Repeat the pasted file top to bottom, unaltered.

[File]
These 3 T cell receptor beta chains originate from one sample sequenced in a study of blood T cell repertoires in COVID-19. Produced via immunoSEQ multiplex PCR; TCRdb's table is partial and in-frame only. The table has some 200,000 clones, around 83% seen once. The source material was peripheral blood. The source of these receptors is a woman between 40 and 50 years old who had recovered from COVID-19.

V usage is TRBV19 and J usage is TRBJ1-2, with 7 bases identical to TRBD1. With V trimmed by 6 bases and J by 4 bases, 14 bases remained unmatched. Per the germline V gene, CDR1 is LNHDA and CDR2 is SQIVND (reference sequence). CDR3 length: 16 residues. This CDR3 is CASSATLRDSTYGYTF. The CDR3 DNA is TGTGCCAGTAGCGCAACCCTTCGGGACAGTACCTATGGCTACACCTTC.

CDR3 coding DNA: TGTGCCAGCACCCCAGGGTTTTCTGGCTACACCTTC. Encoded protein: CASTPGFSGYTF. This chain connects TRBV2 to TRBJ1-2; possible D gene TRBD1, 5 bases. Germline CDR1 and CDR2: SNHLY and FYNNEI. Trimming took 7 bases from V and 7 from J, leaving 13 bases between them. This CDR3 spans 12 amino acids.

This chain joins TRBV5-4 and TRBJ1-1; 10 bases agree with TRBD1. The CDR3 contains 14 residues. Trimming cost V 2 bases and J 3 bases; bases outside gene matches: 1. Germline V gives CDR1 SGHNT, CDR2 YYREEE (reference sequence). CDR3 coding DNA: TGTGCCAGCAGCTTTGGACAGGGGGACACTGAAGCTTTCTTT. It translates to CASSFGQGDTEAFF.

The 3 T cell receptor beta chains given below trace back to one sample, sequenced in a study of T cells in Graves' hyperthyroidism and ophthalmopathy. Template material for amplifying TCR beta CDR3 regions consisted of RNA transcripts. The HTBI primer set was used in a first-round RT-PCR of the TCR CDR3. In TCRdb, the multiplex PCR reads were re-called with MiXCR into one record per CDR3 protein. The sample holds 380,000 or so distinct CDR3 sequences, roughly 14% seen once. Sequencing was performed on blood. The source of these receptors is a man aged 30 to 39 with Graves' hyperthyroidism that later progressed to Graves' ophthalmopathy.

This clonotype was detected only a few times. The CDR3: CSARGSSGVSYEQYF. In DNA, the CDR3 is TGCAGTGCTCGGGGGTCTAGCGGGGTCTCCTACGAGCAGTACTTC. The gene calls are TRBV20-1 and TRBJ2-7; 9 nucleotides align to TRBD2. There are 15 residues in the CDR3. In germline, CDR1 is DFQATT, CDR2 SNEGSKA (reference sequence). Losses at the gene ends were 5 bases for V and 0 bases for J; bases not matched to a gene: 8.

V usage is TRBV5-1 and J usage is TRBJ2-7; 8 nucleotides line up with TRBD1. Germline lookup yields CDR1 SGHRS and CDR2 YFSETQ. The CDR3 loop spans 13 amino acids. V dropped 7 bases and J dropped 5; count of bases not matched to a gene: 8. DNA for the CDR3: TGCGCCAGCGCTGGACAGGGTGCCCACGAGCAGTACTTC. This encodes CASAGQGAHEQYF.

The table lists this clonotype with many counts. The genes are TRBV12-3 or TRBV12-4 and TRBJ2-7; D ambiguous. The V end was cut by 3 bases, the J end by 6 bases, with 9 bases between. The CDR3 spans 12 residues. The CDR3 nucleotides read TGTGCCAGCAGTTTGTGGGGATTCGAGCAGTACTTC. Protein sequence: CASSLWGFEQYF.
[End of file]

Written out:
These 3 T cell receptor beta chains originate from one sample sequenced in a study of blood T cell repertoires in COVID-19. Produced via immunoSEQ multiplex PCR; TCRdb's table is partial and in-frame only. The table has some 200,000 clones, around 83% seen once. The source material was peripheral blood. The source of these receptors is a woman between 40 and 50 years old who had recovered from COVID-19.

V usage is TRBV19 and J usage is TRBJ1-2, with 7 bases identical to TRBD1. With V trimmed by 6 bases and J by 4 bases, 14 bases remained unmatched. Per the germline V gene, CDR1 is LNHDA and CDR2 is SQIVND (reference sequence). CDR3 length: 16 residues. This CDR3 is CASSATLRDSTYGYTF. The CDR3 DNA is TGTGCCAGTAGCGCAACCCTTCGGGACAGTACCTATGGCTACACCTTC.

CDR3 coding DNA: TGTGCCAGCACCCCAGGGTTTTCTGGCTACACCTTC. Encoded protein: CASTPGFSGYTF. This chain connects TRBV2 to TRBJ1-2; possible D gene TRBD1, 5 bases. Germline CDR1 and CDR2: SNHLY and FYNNEI. Trimming took 7 bases from V and 7 from J, leaving 13 bases between them. This CDR3 spans 12 amino acids.

This chain joins TRBV5-4 and TRBJ1-1; 10 bases agree with TRBD1. The CDR3 contains 14 residues. Trimming cost V 2 bases and J 3 bases; bases outside gene matches: 1. Germline V gives CDR1 SGHNT, CDR2 YYREEE (reference sequence). CDR3 coding DNA: TGTGCCAGCAGCTTTGGACAGGGGGACACTGAAGCTTTCTTT. It translates to CASSFGQGDTEAFF.

The 3 T cell receptor beta chains given below trace back to one sample, sequenced in a study of T cells in Graves' hyperthyroidism and ophthalmopathy. Template material for amplifying TCR beta CDR3 regions consisted of RNA transcripts. The HTBI primer set was used in a first-round RT-PCR of the TCR CDR3. In TCRdb, the multiplex PCR reads were re-called with MiXCR into one record per CDR3 protein. The sample holds 380,000 or so distinct CDR3 sequences, roughly 14% seen once. Sequencing was performed on blood. The source of these receptors is a man aged 30 to 39 with Graves' hyperthyroidism that later progressed to Graves' ophthalmopathy.

This clonotype was detected only a few times. The CDR3: CSARGSSGVSYEQYF. In DNA, the CDR3 is TGCAGTGCTCGGGGGTCTAGCGGGGTCTCCTACGAGCAGTACTTC. The gene calls are TRBV20-1 and TRBJ2-7; 9 nucleotides align to TRBD2. There are 15 residues in the CDR3. In germline, CDR1 is DFQATT, CDR2 SNEGSKA (reference sequence). Losses at the gene ends were 5 bases for V and 0 bases for J; bases not matched to a gene: 8.

V usage is TRBV5-1 and J usage is TRBJ2-7; 8 nucleotides line up with TRBD1. Germline lookup yields CDR1 SGHRS and CDR2 YFSETQ. The CDR3 loop spans 13 amino acids. V dropped 7 bases and J dropped 5; count of bases not matched to a gene: 8. DNA for the CDR3: TGCGCCAGCGCTGGACAGGGTGCCCACGAGCAGTACTTC. This encodes CASAGQGAHEQYF.

The table lists this clonotype with many counts. The genes are TRBV12-3 or TRBV12-4 and TRBJ2-7; D ambiguous. The V end was cut by 3 bases, the J end by 6 bases, with 9 bases between. The CDR3 spans 12 residues. The CDR3 nucleotides read TGTGCCAGCAGTTTGTGGGGATTCGAGCAGTACTTC. Protein sequence: CASSLWGFEQYF.